Recommendations for Radar Studies
What should researchers know before conducting surveys
The purpose of our study is to examine migration patterns along the U.S. shorelines of the Great Lakes. The U.S. portion of the Great Lakes has approximately 5,000 miles of shoreline and with only two avian radar units, the USFWS cannot monitor activity at every location. the choices of where we monitored were based on many factors, including the ability to extrapolate our data to additional locations, suitability of sites in an area for the radar units (open areas free of buildings), and areas that needed specific migration questions answered. Early in the project, we gathered information for a full season at a site to establish a baseline but in later seasons we moved to multiple locations to cover more area and answer more questions.
We do not intentionally place our radar units to monitor specific proposed or existing wind projects. We believe that it is the responsibility of a developer to determine the site specific conditions for their proposed development and if it comes to our attention that this was not done adequately, we inform the developer and the relevant regulating agencies of our concerns.
Our data from along the shorelines of the Great Lakes sampled up to approximately 2 miles offshore in our early seasons. With additional modifications, one of our radar units can now partially sample about 4-6 miles offshore when located 3/4 of a mile inland. We feel that we can extrapolate our data to other shoreline areas but it would be more difficult to extrapolate our data to sites that are offshore beyond these distances.
The radar team has often been asked to evaluate other radar studies conducted by consulting companies, wind developers, and other scientists. As a result, we have put together a list of a few major points that we think help to make credible conclusions from the data. Each individual study is different, but these points should apply to most studies. Working through the Service's local Ecological Services Field Office, our team may be available to to review your radar study, at any stage of the process from initial design to final reporting, depending upon staff resources.
Migration occurs in pulses, occurring strongly on some nights and very little to not at all on other nights, sometimes right after one another. Due to this pulsed pattern, if sampling occurs infrequently, such as once a week, pulses can be missed entirely and this can lead to drawing the wrong conclusion about what is occurring in an area. Below on the left is a sampling regime that sampled with radar once a week for a full day. The results indicate that little migration was occurring during this time period. However, we actually sampled at that location for the entire time period. On the right is what actually occurred with the dates surveyed by the once a week method circled.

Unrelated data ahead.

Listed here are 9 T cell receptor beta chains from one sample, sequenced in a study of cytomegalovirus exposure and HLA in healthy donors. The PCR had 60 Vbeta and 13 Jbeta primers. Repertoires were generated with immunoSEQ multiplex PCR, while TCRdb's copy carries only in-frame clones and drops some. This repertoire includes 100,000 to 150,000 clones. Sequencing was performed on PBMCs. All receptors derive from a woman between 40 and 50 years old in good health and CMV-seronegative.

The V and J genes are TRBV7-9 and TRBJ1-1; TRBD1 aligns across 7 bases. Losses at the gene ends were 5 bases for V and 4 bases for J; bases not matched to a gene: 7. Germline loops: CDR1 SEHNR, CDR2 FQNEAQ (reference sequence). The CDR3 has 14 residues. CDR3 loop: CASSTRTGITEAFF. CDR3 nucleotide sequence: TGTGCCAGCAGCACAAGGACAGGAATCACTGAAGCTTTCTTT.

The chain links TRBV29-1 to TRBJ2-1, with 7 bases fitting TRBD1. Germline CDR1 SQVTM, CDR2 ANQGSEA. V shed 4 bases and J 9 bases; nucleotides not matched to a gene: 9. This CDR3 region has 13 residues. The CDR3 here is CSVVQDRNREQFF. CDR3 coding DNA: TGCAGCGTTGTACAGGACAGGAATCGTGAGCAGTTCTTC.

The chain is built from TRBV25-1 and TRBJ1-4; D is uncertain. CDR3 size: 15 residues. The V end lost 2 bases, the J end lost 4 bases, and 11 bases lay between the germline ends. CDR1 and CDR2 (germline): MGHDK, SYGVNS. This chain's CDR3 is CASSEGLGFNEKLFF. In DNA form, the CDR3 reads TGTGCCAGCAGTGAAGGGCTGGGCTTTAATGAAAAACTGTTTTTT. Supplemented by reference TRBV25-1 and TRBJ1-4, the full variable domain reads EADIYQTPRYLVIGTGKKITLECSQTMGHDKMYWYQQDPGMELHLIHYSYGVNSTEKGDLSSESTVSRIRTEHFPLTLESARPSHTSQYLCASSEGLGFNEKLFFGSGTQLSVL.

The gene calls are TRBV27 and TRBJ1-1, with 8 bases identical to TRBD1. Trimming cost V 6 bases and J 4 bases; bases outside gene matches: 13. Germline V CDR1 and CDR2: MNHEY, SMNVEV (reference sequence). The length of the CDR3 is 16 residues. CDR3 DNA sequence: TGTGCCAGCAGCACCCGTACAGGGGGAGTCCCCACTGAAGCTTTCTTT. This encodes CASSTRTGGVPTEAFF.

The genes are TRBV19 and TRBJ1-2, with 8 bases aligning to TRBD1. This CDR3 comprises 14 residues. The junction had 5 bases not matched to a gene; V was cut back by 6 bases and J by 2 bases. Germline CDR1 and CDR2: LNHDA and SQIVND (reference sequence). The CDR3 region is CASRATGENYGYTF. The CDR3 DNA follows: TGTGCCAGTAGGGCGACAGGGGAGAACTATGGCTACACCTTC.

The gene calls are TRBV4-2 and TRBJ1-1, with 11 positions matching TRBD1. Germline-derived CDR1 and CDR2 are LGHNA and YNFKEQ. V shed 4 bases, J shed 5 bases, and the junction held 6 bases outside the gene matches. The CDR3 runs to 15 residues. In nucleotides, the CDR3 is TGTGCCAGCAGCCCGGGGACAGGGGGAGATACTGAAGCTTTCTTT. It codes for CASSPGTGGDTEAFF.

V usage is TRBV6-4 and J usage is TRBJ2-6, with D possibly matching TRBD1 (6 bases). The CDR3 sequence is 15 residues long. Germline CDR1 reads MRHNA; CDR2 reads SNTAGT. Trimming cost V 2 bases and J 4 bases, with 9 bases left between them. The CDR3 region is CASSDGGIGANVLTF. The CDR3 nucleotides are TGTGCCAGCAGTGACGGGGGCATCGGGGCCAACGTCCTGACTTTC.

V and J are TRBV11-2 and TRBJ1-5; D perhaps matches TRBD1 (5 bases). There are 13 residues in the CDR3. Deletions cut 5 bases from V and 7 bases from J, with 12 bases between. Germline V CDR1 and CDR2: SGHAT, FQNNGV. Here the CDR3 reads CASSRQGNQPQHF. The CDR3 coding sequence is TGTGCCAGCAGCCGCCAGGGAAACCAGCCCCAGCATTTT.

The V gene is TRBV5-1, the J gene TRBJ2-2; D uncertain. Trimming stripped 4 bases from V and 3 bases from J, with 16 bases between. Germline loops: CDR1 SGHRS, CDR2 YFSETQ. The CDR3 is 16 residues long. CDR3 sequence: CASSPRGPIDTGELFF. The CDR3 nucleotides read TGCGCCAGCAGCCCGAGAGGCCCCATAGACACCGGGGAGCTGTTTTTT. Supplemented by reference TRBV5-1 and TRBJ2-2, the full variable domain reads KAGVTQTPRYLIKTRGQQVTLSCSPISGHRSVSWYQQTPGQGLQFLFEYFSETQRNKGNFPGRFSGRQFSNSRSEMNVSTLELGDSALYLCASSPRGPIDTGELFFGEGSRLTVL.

This sampling schedule can apply to all studies of migration, from visual bird surveys, to banding stations, to radar surveys. The pulsed nature of migration means that numbers, species composition, and risk may all change drastically. Continuous sampling at one site may provide a better picture of migration than intermittent sampling at multiple sites.
Sampling using radar is biased due to the structure of the radar beam. The vertical radar beam is used for standardized counts as well as estimating flight heights of targets and thus the amount of potential risk within the rotor swept zone (RSZ; the height band through which the wind turbine rotors spin). As the beam emanates from the radar unit it expands and results in a survey volume near the radar unit that is much smaller than the sampled volume that is further away from the radar unit. The volume sampled below 200 m (approximate height of the RSZ) within the 1 km standard front is about 1% of the total volume sampled by the radar unit. Ignoring this difference in sampling effort can reduce the estimated risk at a site. The smaller volume can mean that fewer targets are counted at low altitudes, such as in the RSZ, due to reduced sampling effort (Schmaljohann et al. 2008). If a correction is not used to account for this difference, the data can suggest that low altitudes are not used when in reality, target density is as great or greater than it is at higher altitudes. Similarly, reporting the percent of targets that are below, in, or above the RSZ without accounting for the difference in
Avoid Using Seasonal Metrics Alone
Migrant activity differs greatly between day and night, on different nights of the year, and even between the beginning of one night and the end of that same night. By using seasonal metrics such as the mean and median for measures such as target passage rates and flight height estimates the times with high risk can be masked by times with much lower risk. By examining the data in smaller blocks than the entire season, these times of higher risk can emerge and action can be taken to attempt to reduce this risk through curtailing turbines at certain times, under certain conditions, or ultimately not building them at that location. Seasonal metrics can be useful for some measures but often they need to be accompanied by metrics that examine the data at a finer scale.